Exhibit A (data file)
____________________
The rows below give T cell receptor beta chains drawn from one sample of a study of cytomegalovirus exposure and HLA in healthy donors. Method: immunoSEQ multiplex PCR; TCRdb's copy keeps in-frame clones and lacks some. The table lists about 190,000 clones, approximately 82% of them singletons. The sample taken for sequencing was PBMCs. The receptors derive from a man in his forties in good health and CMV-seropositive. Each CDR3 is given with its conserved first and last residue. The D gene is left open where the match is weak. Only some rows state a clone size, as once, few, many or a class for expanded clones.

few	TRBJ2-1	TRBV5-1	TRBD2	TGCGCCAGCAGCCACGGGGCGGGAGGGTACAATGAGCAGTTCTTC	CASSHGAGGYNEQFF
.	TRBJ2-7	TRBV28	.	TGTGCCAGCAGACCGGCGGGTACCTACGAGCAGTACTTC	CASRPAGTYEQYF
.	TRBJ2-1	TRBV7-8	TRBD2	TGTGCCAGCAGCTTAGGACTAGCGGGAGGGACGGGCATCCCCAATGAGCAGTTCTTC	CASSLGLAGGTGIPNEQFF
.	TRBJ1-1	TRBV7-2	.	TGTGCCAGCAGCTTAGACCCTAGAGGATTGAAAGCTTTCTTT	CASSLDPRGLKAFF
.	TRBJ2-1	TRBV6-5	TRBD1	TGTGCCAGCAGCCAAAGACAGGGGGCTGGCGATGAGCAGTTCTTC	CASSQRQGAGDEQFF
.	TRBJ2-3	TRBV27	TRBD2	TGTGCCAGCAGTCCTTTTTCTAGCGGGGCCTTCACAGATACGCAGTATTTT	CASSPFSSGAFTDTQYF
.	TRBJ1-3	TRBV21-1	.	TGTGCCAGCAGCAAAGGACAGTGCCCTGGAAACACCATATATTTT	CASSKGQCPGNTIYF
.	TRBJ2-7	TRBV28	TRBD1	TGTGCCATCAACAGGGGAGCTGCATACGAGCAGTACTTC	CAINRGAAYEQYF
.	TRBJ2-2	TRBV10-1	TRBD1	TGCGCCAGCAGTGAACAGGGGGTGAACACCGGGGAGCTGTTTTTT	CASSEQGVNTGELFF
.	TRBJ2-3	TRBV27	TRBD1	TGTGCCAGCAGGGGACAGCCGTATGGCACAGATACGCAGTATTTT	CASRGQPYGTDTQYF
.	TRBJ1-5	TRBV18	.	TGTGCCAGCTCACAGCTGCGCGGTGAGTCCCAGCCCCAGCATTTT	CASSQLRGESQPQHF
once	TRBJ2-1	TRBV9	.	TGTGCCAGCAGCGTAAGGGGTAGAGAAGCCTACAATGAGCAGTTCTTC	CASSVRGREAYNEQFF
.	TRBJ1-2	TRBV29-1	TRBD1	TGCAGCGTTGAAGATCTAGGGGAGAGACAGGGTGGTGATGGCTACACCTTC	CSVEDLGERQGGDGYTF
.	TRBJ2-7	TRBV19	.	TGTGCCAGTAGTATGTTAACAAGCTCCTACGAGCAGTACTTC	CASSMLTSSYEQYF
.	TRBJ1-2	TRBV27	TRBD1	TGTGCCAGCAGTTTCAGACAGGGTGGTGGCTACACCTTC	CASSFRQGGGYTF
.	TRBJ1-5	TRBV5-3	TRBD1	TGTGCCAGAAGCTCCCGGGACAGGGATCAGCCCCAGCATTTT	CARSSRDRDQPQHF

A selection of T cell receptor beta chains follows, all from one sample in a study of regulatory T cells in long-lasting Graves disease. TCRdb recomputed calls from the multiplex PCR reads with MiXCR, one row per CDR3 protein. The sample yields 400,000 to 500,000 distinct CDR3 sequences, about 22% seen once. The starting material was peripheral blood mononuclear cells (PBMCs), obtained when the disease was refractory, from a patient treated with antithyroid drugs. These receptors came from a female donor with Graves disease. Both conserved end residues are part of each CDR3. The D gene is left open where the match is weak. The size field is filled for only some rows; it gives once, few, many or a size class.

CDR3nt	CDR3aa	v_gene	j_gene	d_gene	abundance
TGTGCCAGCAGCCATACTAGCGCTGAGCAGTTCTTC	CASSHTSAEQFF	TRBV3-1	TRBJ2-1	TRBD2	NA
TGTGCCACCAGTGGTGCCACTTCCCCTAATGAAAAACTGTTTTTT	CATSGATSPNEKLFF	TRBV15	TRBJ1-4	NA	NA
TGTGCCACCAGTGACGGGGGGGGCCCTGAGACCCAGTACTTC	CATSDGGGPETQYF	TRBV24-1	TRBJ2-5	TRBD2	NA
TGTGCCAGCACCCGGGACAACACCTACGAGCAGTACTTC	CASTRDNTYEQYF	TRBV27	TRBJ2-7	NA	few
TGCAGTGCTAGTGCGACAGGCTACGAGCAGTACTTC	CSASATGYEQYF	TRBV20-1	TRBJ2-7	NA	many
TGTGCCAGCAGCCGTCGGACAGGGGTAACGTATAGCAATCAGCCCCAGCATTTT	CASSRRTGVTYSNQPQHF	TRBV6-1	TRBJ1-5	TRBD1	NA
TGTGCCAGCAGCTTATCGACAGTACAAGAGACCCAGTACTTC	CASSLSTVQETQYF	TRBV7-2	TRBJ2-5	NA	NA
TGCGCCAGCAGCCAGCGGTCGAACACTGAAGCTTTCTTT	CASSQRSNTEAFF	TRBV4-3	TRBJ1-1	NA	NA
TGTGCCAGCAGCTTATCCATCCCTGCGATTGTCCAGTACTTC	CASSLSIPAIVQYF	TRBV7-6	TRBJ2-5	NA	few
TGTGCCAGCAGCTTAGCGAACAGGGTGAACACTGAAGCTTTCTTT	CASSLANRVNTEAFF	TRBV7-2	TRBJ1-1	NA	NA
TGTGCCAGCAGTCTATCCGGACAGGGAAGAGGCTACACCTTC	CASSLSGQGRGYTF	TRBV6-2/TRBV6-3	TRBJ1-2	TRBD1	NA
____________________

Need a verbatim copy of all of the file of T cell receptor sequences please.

The rows below give T cell receptor beta chains drawn from one sample of a study of cytomegalovirus exposure and HLA in healthy donors. Method: immunoSEQ multiplex PCR; TCRdb's copy keeps in-frame clones and lacks some. The table lists about 190,000 clones, approximately 82% of them singletons. The sample taken for sequencing was PBMCs. The receptors derive from a man in his forties in good health and CMV-seropositive. Each CDR3 is given with its conserved first and last residue. The D gene is left open where the match is weak. Only some rows state a clone size, as once, few, many or a class for expanded clones.

few	TRBJ2-1	TRBV5-1	TRBD2	TGCGCCAGCAGCCACGGGGCGGGAGGGTACAATGAGCAGTTCTTC	CASSHGAGGYNEQFF
.	TRBJ2-7	TRBV28	.	TGTGCCAGCAGACCGGCGGGTACCTACGAGCAGTACTTC	CASRPAGTYEQYF
.	TRBJ2-1	TRBV7-8	TRBD2	TGTGCCAGCAGCTTAGGACTAGCGGGAGGGACGGGCATCCCCAATGAGCAGTTCTTC	CASSLGLAGGTGIPNEQFF
.	TRBJ1-1	TRBV7-2	.	TGTGCCAGCAGCTTAGACCCTAGAGGATTGAAAGCTTTCTTT	CASSLDPRGLKAFF
.	TRBJ2-1	TRBV6-5	TRBD1	TGTGCCAGCAGCCAAAGACAGGGGGCTGGCGATGAGCAGTTCTTC	CASSQRQGAGDEQFF
.	TRBJ2-3	TRBV27	TRBD2	TGTGCCAGCAGTCCTTTTTCTAGCGGGGCCTTCACAGATACGCAGTATTTT	CASSPFSSGAFTDTQYF
.	TRBJ1-3	TRBV21-1	.	TGTGCCAGCAGCAAAGGACAGTGCCCTGGAAACACCATATATTTT	CASSKGQCPGNTIYF
.	TRBJ2-7	TRBV28	TRBD1	TGTGCCATCAACAGGGGAGCTGCATACGAGCAGTACTTC	CAINRGAAYEQYF
.	TRBJ2-2	TRBV10-1	TRBD1	TGCGCCAGCAGTGAACAGGGGGTGAACACCGGGGAGCTGTTTTTT	CASSEQGVNTGELFF
.	TRBJ2-3	TRBV27	TRBD1	TGTGCCAGCAGGGGACAGCCGTATGGCACAGATACGCAGTATTTT	CASRGQPYGTDTQYF
.	TRBJ1-5	TRBV18	.	TGTGCCAGCTCACAGCTGCGCGGTGAGTCCCAGCCCCAGCATTTT	CASSQLRGESQPQHF
once	TRBJ2-1	TRBV9	.	TGTGCCAGCAGCGTAAGGGGTAGAGAAGCCTACAATGAGCAGTTCTTC	CASSVRGREAYNEQFF
.	TRBJ1-2	TRBV29-1	TRBD1	TGCAGCGTTGAAGATCTAGGGGAGAGACAGGGTGGTGATGGCTACACCTTC	CSVEDLGERQGGDGYTF
.	TRBJ2-7	TRBV19	.	TGTGCCAGTAGTATGTTAACAAGCTCCTACGAGCAGTACTTC	CASSMLTSSYEQYF
.	TRBJ1-2	TRBV27	TRBD1	TGTGCCAGCAGTTTCAGACAGGGTGGTGGCTACACCTTC	CASSFRQGGGYTF
.	TRBJ1-5	TRBV5-3	TRBD1	TGTGCCAGAAGCTCCCGGGACAGGGATCAGCCCCAGCATTTT	CARSSRDRDQPQHF

A selection of T cell receptor beta chains follows, all from one sample in a study of regulatory T cells in long-lasting Graves disease. TCRdb recomputed calls from the multiplex PCR reads with MiXCR, one row per CDR3 protein. The sample yields 400,000 to 500,000 distinct CDR3 sequences, about 22% seen once. The starting material was peripheral blood mononuclear cells (PBMCs), obtained when the disease was refractory, from a patient treated with antithyroid drugs. These receptors came from a female donor with Graves disease. Both conserved end residues are part of each CDR3. The D gene is left open where the match is weak. The size field is filled for only some rows; it gives once, few, many or a size class.

CDR3nt	CDR3aa	v_gene	j_gene	d_gene	abundance
TGTGCCAGCAGCCATACTAGCGCTGAGCAGTTCTTC	CASSHTSAEQFF	TRBV3-1	TRBJ2-1	TRBD2	NA
TGTGCCACCAGTGGTGCCACTTCCCCTAATGAAAAACTGTTTTTT	CATSGATSPNEKLFF	TRBV15	TRBJ1-4	NA	NA
TGTGCCACCAGTGACGGGGGGGGCCCTGAGACCCAGTACTTC	CATSDGGGPETQYF	TRBV24-1	TRBJ2-5	TRBD2	NA
TGTGCCAGCACCCGGGACAACACCTACGAGCAGTACTTC	CASTRDNTYEQYF	TRBV27	TRBJ2-7	NA	few
TGCAGTGCTAGTGCGACAGGCTACGAGCAGTACTTC	CSASATGYEQYF	TRBV20-1	TRBJ2-7	NA	many
TGTGCCAGCAGCCGTCGGACAGGGGTAACGTATAGCAATCAGCCCCAGCATTTT	CASSRRTGVTYSNQPQHF	TRBV6-1	TRBJ1-5	TRBD1	NA
TGTGCCAGCAGCTTATCGACAGTACAAGAGACCCAGTACTTC	CASSLSTVQETQYF	TRBV7-2	TRBJ2-5	NA	NA
TGCGCCAGCAGCCAGCGGTCGAACACTGAAGCTTTCTTT	CASSQRSNTEAFF	TRBV4-3	TRBJ1-1	NA	NA
TGTGCCAGCAGCTTATCCATCCCTGCGATTGTCCAGTACTTC	CASSLSIPAIVQYF	TRBV7-6	TRBJ2-5	NA	few
TGTGCCAGCAGCTTAGCGAACAGGGTGAACACTGAAGCTTTCTTT	CASSLANRVNTEAFF	TRBV7-2	TRBJ1-1	NA	NA
TGTGCCAGCAGTCTATCCGGACAGGGAAGAGGCTACACCTTC	CASSLSGQGRGYTF	TRBV6-2/TRBV6-3	TRBJ1-2	TRBD1	NA